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Does depression increase the risk of stroke in patients with rheumatoid arthritis? A population-based cohort study
  1. Tzung-Yi Tsai1,2,3,
  2. Ming-Chi Lu4,5,
  3. Hanoch Livneh6,
  4. Shan-Yun Chiu7,
  5. Ning-Sheng Lai4,5,
  6. How-Ran Guo2,8,9
  1. 1Department of Medical Research, Dalin Tzuchi Hospital, The Buddhist Tzuchi Medical Foundation, Chiayi, Taiwan
  2. 2Department of Environmental and Occupational Health, College of Medicine, National Cheng Kung University, Tainan, Taiwan
  3. 3Department of Nursing, Tzu Chi University of Science and Technology, Hualien, Taiwan
  4. 4Division of Allergy, Immunology and Rheumatology, Dalin Tzuchi Hospital, The Buddhist Tzuchi Medical Foundation, Chiayi, Taiwan
  5. 5School of Medicine, Tzu Chi University, Hualien, Taiwan
  6. 6Rehabilitation Counseling Program, Portland State University, Portland, Oregon, USA
  7. 7Department of Nursing, Dalin Tzuchi Hospital, The Buddhist Tzuchi Medical Foundation, Chiayi, Taiwan
  8. 8Department of Occupational and Environmental Medicine, National Cheng Kung University Hospital, Tainan, Taiwan
  9. 9Occupational Safety, Health, and Medicine Research Center, National Cheng Kung University, Tainan, Taiwan
  1. Correspondence to Professor How-Ran Guo; hrguo{at}mail.ncku.edu.tw, or Dr. Ming-Chi Lu; e360187{at}yahoo.com.tw

Abstract

Objectives Comorbid depression is common and undertreated in patients with rheumatoid arthritis (RA). It remains uncertain whether comorbid depression provoked the risk of poor clinical outcome, stroke in particular, among patients with RA. This work aimed to determine if depression onset during the treatment process increases stroke risk for patients with RA as compared with those with (1) neither RA nor depression, (2) RA only and (3) depression only.

Design A nationwide, population-based cohort study.

Setting Taiwan's Longitudinal Health Insurance Database.

Participants We identified 8045 subjects with a newly diagnosed RA between 1997 and 2010, together with 32 600 subjects without RA matched by age, gender and index date. All subjects were further divided into four groups based on whether they were diagnosed with comorbid depression during the follow-up period.

Main outcome measure The incidence rate and HR for incident stroke were estimated by the end of 2012 using Cox proportional hazard regression.

Results We discovered that patients with RA with the comorbid depression exhibited the highest risk of stroke, with an adjusted HR of 2.18 (95% CI 1.87 to 2.54). Those with RA only or those with depression only still had the higher risk of stroke by 43% and 57% as compared with subjects without either condition. Multivariate analysis showed RA subjects who were male or older, incurred the onset of depression, or had comorbidities such as hypertension, diabetes as well as heart disease, had a greater risk of stroke.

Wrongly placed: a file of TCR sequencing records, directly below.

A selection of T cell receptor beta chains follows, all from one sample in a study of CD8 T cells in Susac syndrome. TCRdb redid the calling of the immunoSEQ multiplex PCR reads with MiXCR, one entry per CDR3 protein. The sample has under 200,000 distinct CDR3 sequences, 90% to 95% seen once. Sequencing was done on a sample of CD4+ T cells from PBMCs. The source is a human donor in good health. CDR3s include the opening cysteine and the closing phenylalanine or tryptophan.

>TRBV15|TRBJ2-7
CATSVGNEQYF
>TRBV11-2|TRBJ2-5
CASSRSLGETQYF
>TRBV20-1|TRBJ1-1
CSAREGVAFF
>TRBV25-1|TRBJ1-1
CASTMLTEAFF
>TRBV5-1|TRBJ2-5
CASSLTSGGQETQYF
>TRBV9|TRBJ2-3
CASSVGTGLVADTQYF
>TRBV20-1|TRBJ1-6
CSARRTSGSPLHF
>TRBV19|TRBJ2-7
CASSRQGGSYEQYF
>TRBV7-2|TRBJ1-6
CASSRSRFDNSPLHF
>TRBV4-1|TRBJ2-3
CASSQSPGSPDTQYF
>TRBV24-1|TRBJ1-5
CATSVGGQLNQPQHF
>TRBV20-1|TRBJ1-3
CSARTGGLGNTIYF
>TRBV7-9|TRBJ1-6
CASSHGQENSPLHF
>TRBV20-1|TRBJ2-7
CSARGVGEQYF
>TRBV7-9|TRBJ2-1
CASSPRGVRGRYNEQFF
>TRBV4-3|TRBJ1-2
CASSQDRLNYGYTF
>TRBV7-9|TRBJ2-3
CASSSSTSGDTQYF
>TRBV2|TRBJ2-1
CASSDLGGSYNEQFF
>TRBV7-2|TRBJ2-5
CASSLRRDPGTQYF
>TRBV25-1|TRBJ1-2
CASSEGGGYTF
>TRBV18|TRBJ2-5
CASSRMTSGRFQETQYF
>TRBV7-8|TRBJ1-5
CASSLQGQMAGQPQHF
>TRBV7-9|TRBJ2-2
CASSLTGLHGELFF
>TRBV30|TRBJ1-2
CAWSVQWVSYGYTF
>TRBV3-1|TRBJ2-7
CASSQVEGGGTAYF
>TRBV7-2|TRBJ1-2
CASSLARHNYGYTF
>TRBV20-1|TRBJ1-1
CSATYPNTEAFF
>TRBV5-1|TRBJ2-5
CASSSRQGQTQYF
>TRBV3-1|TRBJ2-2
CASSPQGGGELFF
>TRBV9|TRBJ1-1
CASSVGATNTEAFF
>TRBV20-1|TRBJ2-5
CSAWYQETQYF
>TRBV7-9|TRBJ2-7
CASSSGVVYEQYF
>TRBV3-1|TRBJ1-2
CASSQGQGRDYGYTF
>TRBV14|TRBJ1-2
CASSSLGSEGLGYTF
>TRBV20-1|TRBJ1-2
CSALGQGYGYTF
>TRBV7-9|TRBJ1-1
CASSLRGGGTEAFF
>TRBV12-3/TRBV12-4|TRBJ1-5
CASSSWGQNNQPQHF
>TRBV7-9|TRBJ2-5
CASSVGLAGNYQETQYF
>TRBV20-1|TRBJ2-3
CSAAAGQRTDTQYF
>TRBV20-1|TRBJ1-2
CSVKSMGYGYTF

Conclusions This study cleared up the significant association between RA and the subsequent risk of stroke, and further highlighted that the onset of depression within the treatment process may increase stroke risk for RA subjects. Findings could assist healthcare providers to pinpoint individuals with RA with a higher predisposition of stroke, which could facilitate the provision of appropriate rehabilitation.

  • rheumatoid arthritis
  • cohort study

This is an Open Access article distributed in accordance with the Creative Commons Attribution Non Commercial (CC BY-NC 4.0) license, which permits others to distribute, remix, adapt, build upon this work non-commercially, and license their derivative works on different terms, provided the original work is properly cited and the use is non-commercial. See: http://creativecommons.org/licenses/by-nc/4.0/

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Footnotes

  • Contributors All the authors approved the contents of the submitted article. M-CL and H-RG contributed equally to this work. T-YT and S-YC conceived and designed the experiments. T-YT and H-RG analysed the data. T-YT, N-SL, M-CL and H-RG contributed in reagents/materials/analysis tools. TYT, HL and H-RG wrote the paper. T-YT, N-SL, HL, S-YC, M-CL, H-RG contributed in the final approval of manuscript.

  • Funding This research was supported by Dalin Tzuchi Hospital (grant number DTCRD103(2)-E-05) and DTCRD104(2)-I-07.

  • Disclaimer The interpretation and conclusions contained herein do not represent those of the Bureau of National Health Insurance, Department of Health or National Health Research Institutes.

  • Competing interests None declared.

  • Ethics approval This study was approved by the Research Ethics Committee of Dalin Tzuchi Hospital (No. B10004021-1).

  • Provenance and peer review Not commissioned; externally peer reviewed.

  • Data sharing statement No additional data are available.

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